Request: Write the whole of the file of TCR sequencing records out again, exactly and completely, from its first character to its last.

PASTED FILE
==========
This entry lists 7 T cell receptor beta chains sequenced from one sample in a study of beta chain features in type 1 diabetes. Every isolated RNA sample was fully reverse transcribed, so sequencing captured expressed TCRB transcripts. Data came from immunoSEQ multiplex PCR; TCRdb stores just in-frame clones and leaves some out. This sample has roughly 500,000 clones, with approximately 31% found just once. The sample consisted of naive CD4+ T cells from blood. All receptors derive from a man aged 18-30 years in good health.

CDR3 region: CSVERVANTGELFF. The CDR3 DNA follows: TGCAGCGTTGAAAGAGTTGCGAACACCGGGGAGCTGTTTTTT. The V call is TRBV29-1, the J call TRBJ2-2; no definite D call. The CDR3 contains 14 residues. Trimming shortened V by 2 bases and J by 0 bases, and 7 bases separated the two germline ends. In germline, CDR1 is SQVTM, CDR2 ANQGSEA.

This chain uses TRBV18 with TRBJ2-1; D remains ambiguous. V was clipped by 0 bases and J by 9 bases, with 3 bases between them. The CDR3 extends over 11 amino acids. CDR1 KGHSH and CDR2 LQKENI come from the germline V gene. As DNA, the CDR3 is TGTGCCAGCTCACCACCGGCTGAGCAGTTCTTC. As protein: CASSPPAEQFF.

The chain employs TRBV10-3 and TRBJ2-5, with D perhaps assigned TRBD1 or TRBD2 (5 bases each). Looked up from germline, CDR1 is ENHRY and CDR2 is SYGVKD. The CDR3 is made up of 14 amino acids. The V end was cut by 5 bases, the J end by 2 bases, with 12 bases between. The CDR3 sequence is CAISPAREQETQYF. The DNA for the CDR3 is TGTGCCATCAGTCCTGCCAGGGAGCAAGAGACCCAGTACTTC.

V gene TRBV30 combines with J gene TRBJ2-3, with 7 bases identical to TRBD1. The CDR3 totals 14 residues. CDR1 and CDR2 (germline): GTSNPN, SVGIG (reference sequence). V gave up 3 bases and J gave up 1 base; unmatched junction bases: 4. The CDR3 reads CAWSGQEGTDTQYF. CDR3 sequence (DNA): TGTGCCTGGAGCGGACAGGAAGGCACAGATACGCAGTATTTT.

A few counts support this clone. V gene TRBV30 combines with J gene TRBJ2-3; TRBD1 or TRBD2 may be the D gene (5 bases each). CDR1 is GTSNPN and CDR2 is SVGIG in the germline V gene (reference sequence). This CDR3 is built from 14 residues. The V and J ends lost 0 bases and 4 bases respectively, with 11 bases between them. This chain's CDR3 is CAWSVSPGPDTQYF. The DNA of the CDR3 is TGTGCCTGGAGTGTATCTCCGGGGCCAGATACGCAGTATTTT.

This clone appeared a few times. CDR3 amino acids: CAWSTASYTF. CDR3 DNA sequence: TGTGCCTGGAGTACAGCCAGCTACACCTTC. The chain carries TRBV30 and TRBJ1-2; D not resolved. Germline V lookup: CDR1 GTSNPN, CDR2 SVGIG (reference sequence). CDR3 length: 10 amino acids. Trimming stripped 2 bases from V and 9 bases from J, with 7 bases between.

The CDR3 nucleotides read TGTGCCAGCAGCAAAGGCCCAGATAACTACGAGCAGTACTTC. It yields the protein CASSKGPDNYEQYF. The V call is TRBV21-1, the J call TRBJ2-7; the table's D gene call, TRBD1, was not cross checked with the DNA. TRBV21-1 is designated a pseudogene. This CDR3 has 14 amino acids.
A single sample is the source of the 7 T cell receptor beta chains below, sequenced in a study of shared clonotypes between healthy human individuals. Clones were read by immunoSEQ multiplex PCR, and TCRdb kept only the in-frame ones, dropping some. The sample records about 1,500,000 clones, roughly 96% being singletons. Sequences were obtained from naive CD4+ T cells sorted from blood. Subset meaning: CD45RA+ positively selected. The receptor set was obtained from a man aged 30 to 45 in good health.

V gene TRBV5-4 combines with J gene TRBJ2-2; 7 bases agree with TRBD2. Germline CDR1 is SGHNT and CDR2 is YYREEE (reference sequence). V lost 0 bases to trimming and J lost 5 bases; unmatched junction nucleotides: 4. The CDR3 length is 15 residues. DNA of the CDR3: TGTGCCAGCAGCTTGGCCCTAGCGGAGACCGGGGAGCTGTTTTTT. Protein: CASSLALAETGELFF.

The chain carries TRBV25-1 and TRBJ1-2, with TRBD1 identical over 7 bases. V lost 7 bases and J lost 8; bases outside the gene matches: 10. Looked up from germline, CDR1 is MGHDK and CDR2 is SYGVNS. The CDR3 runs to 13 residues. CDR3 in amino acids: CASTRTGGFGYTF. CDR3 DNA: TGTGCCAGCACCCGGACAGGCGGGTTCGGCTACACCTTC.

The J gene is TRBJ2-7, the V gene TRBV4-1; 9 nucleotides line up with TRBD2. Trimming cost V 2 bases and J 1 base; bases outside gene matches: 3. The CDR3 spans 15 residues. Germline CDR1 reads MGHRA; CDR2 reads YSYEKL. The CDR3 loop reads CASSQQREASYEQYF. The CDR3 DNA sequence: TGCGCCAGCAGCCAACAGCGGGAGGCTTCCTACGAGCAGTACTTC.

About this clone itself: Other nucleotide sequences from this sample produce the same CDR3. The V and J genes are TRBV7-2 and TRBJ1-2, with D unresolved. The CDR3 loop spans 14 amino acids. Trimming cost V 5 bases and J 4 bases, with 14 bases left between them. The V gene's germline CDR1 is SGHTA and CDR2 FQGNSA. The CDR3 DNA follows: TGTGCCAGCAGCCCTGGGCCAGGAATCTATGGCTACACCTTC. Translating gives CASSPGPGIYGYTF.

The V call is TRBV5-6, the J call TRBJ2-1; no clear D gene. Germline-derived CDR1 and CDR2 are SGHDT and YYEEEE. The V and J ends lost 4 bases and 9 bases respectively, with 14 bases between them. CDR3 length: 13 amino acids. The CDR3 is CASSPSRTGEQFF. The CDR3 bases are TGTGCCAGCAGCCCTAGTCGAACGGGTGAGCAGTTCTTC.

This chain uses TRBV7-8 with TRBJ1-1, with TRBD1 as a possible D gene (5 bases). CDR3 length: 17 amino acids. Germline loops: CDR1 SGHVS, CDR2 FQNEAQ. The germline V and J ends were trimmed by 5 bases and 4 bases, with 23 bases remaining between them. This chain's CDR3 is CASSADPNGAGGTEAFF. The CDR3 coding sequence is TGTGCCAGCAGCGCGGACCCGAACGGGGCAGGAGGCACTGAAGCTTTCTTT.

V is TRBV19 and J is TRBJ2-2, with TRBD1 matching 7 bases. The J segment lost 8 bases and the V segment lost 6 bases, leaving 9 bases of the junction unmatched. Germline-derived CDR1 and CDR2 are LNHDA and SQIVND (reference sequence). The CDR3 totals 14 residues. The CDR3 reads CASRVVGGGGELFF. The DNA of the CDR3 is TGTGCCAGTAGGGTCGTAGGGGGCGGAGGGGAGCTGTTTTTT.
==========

This entry lists 7 T cell receptor beta chains sequenced from one sample in a study of beta chain features in type 1 diabetes. Every isolated RNA sample was fully reverse transcribed, so sequencing captured expressed TCRB transcripts. Data came from immunoSEQ multiplex PCR; TCRdb stores just in-frame clones and leaves some out. This sample has roughly 500,000 clones, with approximately 31% found just once. The sample consisted of naive CD4+ T cells from blood. All receptors derive from a man aged 18-30 years in good health.

CDR3 region: CSVERVANTGELFF. The CDR3 DNA follows: TGCAGCGTTGAAAGAGTTGCGAACACCGGGGAGCTGTTTTTT. The V call is TRBV29-1, the J call TRBJ2-2; no definite D call. The CDR3 contains 14 residues. Trimming shortened V by 2 bases and J by 0 bases, and 7 bases separated the two germline ends. In germline, CDR1 is SQVTM, CDR2 ANQGSEA.

This chain uses TRBV18 with TRBJ2-1; D remains ambiguous. V was clipped by 0 bases and J by 9 bases, with 3 bases between them. The CDR3 extends over 11 amino acids. CDR1 KGHSH and CDR2 LQKENI come from the germline V gene. As DNA, the CDR3 is TGTGCCAGCTCACCACCGGCTGAGCAGTTCTTC. As protein: CASSPPAEQFF.

The chain employs TRBV10-3 and TRBJ2-5, with D perhaps assigned TRBD1 or TRBD2 (5 bases each). Looked up from germline, CDR1 is ENHRY and CDR2 is SYGVKD. The CDR3 is made up of 14 amino acids. The V end was cut by 5 bases, the J end by 2 bases, with 12 bases between. The CDR3 sequence is CAISPAREQETQYF. The DNA for the CDR3 is TGTGCCATCAGTCCTGCCAGGGAGCAAGAGACCCAGTACTTC.

V gene TRBV30 combines with J gene TRBJ2-3, with 7 bases identical to TRBD1. The CDR3 totals 14 residues. CDR1 and CDR2 (germline): GTSNPN, SVGIG (reference sequence). V gave up 3 bases and J gave up 1 base; unmatched junction bases: 4. The CDR3 reads CAWSGQEGTDTQYF. CDR3 sequence (DNA): TGTGCCTGGAGCGGACAGGAAGGCACAGATACGCAGTATTTT.

A few counts support this clone. V gene TRBV30 combines with J gene TRBJ2-3; TRBD1 or TRBD2 may be the D gene (5 bases each). CDR1 is GTSNPN and CDR2 is SVGIG in the germline V gene (reference sequence). This CDR3 is built from 14 residues. The V and J ends lost 0 bases and 4 bases respectively, with 11 bases between them. This chain's CDR3 is CAWSVSPGPDTQYF. The DNA of the CDR3 is TGTGCCTGGAGTGTATCTCCGGGGCCAGATACGCAGTATTTT.

This clone appeared a few times. CDR3 amino acids: CAWSTASYTF. CDR3 DNA sequence: TGTGCCTGGAGTACAGCCAGCTACACCTTC. The chain carries TRBV30 and TRBJ1-2; D not resolved. Germline V lookup: CDR1 GTSNPN, CDR2 SVGIG (reference sequence). CDR3 length: 10 amino acids. Trimming stripped 2 bases from V and 9 bases from J, with 7 bases between.

The CDR3 nucleotides read TGTGCCAGCAGCAAAGGCCCAGATAACTACGAGCAGTACTTC. It yields the protein CASSKGPDNYEQYF. The V call is TRBV21-1, the J call TRBJ2-7; the table's D gene call, TRBD1, was not cross checked with the DNA. TRBV21-1 is designated a pseudogene. This CDR3 has 14 amino acids.
A single sample is the source of the 7 T cell receptor beta chains below, sequenced in a study of shared clonotypes between healthy human individuals. Clones were read by immunoSEQ multiplex PCR, and TCRdb kept only the in-frame ones, dropping some. The sample records about 1,500,000 clones, roughly 96% being singletons. Sequences were obtained from naive CD4+ T cells sorted from blood. Subset meaning: CD45RA+ positively selected. The receptor set was obtained from a man aged 30 to 45 in good health.

V gene TRBV5-4 combines with J gene TRBJ2-2; 7 bases agree with TRBD2. Germline CDR1 is SGHNT and CDR2 is YYREEE (reference sequence). V lost 0 bases to trimming and J lost 5 bases; unmatched junction nucleotides: 4. The CDR3 length is 15 residues. DNA of the CDR3: TGTGCCAGCAGCTTGGCCCTAGCGGAGACCGGGGAGCTGTTTTTT. Protein: CASSLALAETGELFF.

The chain carries TRBV25-1 and TRBJ1-2, with TRBD1 identical over 7 bases. V lost 7 bases and J lost 8; bases outside the gene matches: 10. Looked up from germline, CDR1 is MGHDK and CDR2 is SYGVNS. The CDR3 runs to 13 residues. CDR3 in amino acids: CASTRTGGFGYTF. CDR3 DNA: TGTGCCAGCACCCGGACAGGCGGGTTCGGCTACACCTTC.

The J gene is TRBJ2-7, the V gene TRBV4-1; 9 nucleotides line up with TRBD2. Trimming cost V 2 bases and J 1 base; bases outside gene matches: 3. The CDR3 spans 15 residues. Germline CDR1 reads MGHRA; CDR2 reads YSYEKL. The CDR3 loop reads CASSQQREASYEQYF. The CDR3 DNA sequence: TGCGCCAGCAGCCAACAGCGGGAGGCTTCCTACGAGCAGTACTTC.

About this clone itself: Other nucleotide sequences from this sample produce the same CDR3. The V and J genes are TRBV7-2 and TRBJ1-2, with D unresolved. The CDR3 loop spans 14 amino acids. Trimming cost V 5 bases and J 4 bases, with 14 bases left between them. The V gene's germline CDR1 is SGHTA and CDR2 FQGNSA. The CDR3 DNA follows: TGTGCCAGCAGCCCTGGGCCAGGAATCTATGGCTACACCTTC. Translating gives CASSPGPGIYGYTF.

The V call is TRBV5-6, the J call TRBJ2-1; no clear D gene. Germline-derived CDR1 and CDR2 are SGHDT and YYEEEE. The V and J ends lost 4 bases and 9 bases respectively, with 14 bases between them. CDR3 length: 13 amino acids. The CDR3 is CASSPSRTGEQFF. The CDR3 bases are TGTGCCAGCAGCCCTAGTCGAACGGGTGAGCAGTTCTTC.

This chain uses TRBV7-8 with TRBJ1-1, with TRBD1 as a possible D gene (5 bases). CDR3 length: 17 amino acids. Germline loops: CDR1 SGHVS, CDR2 FQNEAQ. The germline V and J ends were trimmed by 5 bases and 4 bases, with 23 bases remaining between them. This chain's CDR3 is CASSADPNGAGGTEAFF. The CDR3 coding sequence is TGTGCCAGCAGCGCGGACCCGAACGGGGCAGGAGGCACTGAAGCTTTCTTT.

V is TRBV19 and J is TRBJ2-2, with TRBD1 matching 7 bases. The J segment lost 8 bases and the V segment lost 6 bases, leaving 9 bases of the junction unmatched. Germline-derived CDR1 and CDR2 are LNHDA and SQIVND (reference sequence). The CDR3 totals 14 residues. The CDR3 reads CASRVVGGGGELFF. The DNA of the CDR3 is TGTGCCAGTAGGGTCGTAGGGGGCGGAGGGGAGCTGTTTTTT.